Community colleges’ lost mission

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By Gene McIntyre

There are public education entities that have proven themselves tried and true over the years of Oregon’s statehood, getting underway well over a century ago in 1859.  First and foremost, it has been and remains fundamentally important that our children learn how to read, write and work numbers and the public elementary school, usually grades one through six, has fulfilled the teaching of those basics admirably well.

Before there was a need for higher education at the college and university level, the state’s high schools served to meet society’s higher level education requirements.  However, their role has been seriously eroded in more modern times as they too often successfully serve a smaller percentage of their youth population, that is, in high schools, the gifted athlete and those ready for serous academic pursuits and achievements.  Nowadays they poorly serve that majority of youth who find little to nothing beyond rules and authoritarian conditions in too many high schools, encouraging thereby a huge and disgraceful number to drop out before graduating.

Joliet Junior College of Illinois was established in1901.   The community college did not arrive on the public education scene in Oregon in more than a token appearance until the 1960s when Portland and Southwestern Oregon (Coos Bay) Community Colleges, both being founded in 1961, began to offer the technical-vocational courses of study that the Oregon high schools had generally shied away from but that provided high interest, providing job training skills to those youth who were not jocks or dean’s list candidates.

Of course, as the Oregon community colleges began to mature and expand their offerings, they became a resort for those who thought they might be interested in a baccalaureate degree from a four-year college or university but could not afford the cost of four years away from their home base.  In other words, the community colleges were established so that youth could attain marketable skills and commute to campuses.  They soon outclassed most every public high school.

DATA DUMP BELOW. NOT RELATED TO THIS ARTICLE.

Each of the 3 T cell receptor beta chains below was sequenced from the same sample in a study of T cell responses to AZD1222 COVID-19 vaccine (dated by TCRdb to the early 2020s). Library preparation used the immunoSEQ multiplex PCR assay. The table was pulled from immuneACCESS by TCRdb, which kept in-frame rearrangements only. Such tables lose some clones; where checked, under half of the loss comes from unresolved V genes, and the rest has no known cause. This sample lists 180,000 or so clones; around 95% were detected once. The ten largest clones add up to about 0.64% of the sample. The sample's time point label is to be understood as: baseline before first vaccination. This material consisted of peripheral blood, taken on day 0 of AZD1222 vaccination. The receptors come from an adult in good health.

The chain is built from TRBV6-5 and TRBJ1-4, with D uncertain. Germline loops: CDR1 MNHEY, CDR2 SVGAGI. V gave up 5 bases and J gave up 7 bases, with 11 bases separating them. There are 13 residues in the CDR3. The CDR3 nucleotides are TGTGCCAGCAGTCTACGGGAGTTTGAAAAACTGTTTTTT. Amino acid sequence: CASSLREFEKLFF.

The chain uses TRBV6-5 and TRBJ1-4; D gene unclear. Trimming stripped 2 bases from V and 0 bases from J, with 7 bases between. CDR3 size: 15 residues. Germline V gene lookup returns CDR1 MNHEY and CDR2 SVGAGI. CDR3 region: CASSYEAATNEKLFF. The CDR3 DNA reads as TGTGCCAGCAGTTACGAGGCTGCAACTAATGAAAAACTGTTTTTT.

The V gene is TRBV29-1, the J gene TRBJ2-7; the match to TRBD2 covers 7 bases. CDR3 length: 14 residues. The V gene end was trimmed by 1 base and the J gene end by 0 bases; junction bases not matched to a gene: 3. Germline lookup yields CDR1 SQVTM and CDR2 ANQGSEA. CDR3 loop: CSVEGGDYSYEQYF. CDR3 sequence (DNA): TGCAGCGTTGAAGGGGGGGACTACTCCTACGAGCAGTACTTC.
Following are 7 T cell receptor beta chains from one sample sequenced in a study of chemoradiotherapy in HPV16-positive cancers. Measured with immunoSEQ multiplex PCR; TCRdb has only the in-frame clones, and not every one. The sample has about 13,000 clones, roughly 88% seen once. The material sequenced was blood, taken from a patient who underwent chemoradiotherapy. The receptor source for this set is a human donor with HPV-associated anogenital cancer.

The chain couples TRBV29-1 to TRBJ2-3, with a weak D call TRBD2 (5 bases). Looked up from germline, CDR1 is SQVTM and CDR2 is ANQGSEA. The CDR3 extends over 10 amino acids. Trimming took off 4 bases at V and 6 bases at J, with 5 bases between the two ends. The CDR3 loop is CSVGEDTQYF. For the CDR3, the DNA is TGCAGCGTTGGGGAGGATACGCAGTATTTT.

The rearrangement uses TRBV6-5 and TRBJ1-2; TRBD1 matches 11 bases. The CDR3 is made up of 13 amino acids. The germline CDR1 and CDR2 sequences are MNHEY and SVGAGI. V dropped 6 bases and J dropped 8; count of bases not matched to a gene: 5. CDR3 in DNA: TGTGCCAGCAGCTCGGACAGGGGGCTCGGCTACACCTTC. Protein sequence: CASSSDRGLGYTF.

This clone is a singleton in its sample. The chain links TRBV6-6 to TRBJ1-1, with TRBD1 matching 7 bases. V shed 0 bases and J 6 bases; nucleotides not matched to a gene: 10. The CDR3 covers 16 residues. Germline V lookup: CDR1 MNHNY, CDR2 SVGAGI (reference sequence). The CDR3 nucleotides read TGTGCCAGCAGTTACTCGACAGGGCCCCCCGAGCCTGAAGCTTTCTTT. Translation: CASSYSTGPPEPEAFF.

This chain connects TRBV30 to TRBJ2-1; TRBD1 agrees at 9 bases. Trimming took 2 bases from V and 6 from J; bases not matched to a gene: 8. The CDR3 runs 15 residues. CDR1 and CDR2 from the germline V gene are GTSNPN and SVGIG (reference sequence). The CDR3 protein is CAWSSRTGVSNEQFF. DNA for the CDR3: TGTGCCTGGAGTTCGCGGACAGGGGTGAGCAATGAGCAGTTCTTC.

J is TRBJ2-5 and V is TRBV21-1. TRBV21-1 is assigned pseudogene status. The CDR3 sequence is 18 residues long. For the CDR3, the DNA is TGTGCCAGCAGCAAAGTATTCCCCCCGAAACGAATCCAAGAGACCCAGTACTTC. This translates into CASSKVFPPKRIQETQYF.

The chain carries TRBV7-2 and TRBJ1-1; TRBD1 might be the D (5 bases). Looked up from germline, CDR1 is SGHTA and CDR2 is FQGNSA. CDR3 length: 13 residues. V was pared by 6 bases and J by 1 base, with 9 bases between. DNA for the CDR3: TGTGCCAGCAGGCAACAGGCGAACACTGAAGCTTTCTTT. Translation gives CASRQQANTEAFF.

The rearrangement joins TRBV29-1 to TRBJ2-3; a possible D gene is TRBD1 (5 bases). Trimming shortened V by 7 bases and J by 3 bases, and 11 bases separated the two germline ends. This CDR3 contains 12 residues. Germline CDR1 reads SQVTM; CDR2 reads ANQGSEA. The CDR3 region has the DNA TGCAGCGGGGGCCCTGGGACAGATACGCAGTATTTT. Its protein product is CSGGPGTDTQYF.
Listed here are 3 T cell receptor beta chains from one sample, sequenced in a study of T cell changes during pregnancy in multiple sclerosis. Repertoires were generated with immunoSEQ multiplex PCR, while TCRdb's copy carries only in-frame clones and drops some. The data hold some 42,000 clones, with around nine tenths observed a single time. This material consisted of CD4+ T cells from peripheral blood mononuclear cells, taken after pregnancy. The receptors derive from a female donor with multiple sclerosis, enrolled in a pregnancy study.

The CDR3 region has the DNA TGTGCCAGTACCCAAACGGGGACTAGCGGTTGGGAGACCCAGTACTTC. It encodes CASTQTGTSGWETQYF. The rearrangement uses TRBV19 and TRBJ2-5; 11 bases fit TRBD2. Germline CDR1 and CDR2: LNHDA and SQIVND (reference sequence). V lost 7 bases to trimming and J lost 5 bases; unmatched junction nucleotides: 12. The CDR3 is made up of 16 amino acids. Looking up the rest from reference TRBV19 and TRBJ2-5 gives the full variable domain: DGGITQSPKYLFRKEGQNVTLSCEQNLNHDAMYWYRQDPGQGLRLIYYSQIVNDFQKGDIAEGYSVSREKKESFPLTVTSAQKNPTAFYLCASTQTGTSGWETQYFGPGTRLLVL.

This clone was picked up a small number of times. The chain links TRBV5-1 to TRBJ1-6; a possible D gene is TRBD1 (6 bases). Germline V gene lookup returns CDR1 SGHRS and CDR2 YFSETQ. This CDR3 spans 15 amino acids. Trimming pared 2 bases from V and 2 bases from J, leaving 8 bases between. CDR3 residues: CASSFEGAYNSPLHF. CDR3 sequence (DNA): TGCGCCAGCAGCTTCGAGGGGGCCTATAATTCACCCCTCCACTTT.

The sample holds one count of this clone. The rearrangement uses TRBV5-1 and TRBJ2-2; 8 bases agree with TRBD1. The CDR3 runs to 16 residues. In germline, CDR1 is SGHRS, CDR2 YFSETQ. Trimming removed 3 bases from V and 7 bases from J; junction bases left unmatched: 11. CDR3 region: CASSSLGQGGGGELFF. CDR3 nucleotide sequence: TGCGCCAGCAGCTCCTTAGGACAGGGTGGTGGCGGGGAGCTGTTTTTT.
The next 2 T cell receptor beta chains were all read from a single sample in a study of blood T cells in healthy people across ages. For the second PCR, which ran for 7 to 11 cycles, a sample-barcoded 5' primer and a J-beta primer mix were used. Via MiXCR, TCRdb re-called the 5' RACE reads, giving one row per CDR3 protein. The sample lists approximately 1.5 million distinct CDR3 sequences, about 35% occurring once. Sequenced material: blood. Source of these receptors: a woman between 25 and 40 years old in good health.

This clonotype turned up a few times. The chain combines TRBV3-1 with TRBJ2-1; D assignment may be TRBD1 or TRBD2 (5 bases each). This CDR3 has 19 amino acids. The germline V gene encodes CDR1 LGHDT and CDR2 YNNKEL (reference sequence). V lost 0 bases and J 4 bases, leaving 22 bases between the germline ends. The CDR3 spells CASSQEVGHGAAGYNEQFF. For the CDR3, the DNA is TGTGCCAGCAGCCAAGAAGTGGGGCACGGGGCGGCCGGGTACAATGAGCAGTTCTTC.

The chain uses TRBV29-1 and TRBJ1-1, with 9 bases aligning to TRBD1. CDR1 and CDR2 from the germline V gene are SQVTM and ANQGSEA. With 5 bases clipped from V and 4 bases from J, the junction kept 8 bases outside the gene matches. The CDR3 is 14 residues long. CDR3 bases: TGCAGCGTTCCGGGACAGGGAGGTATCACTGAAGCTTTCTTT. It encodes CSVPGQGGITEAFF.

Of late, however, there are an increasing number of media reports to inform that a small but growing number of community colleges are moving to drop the “community” from their name.  This is happening as more and more often states allow two-year colleges to confer bachelor’s degrees, usually requiring more years of study.  We’re now told that an Oregonian driving through Seattle in the next few months will notice that Seattle Community Colleges are now signed as Seattle Colleges.

As things stand at present, twenty-one states allow the former one-and two-year community colleges to confer bachelor’s degrees.  The reasons for the expansion of educational offerings come down to a desire to increase enrollments and upgrade the traditional image of community colleges as a place where students can go if they can’t get admitted anywhere else.  These reasons may have a lot to do, too, with increased money-making, enhanced prestige, and political power-wielding.

As for this writer, open to change when improvement’s promised, the latest trend delivers the message that, when “community” is gone, the former grass roots community colleges will neglect the populations they were created to serve for efforts at elitist status, not to mention added taxes to provide duplication and competition already available at public four-year schools.  Now, then, if it’s the intent of the less-than-stellar Oregon Education Investment Board to bastardize Oregon’s community colleges, then it’s suggested that this group of Gov. John Kitzhaber appointees reform the state’s high schools to resemble what have been the very successful state community colleges.

(Gene H. McIntyre lives in Keizer.)

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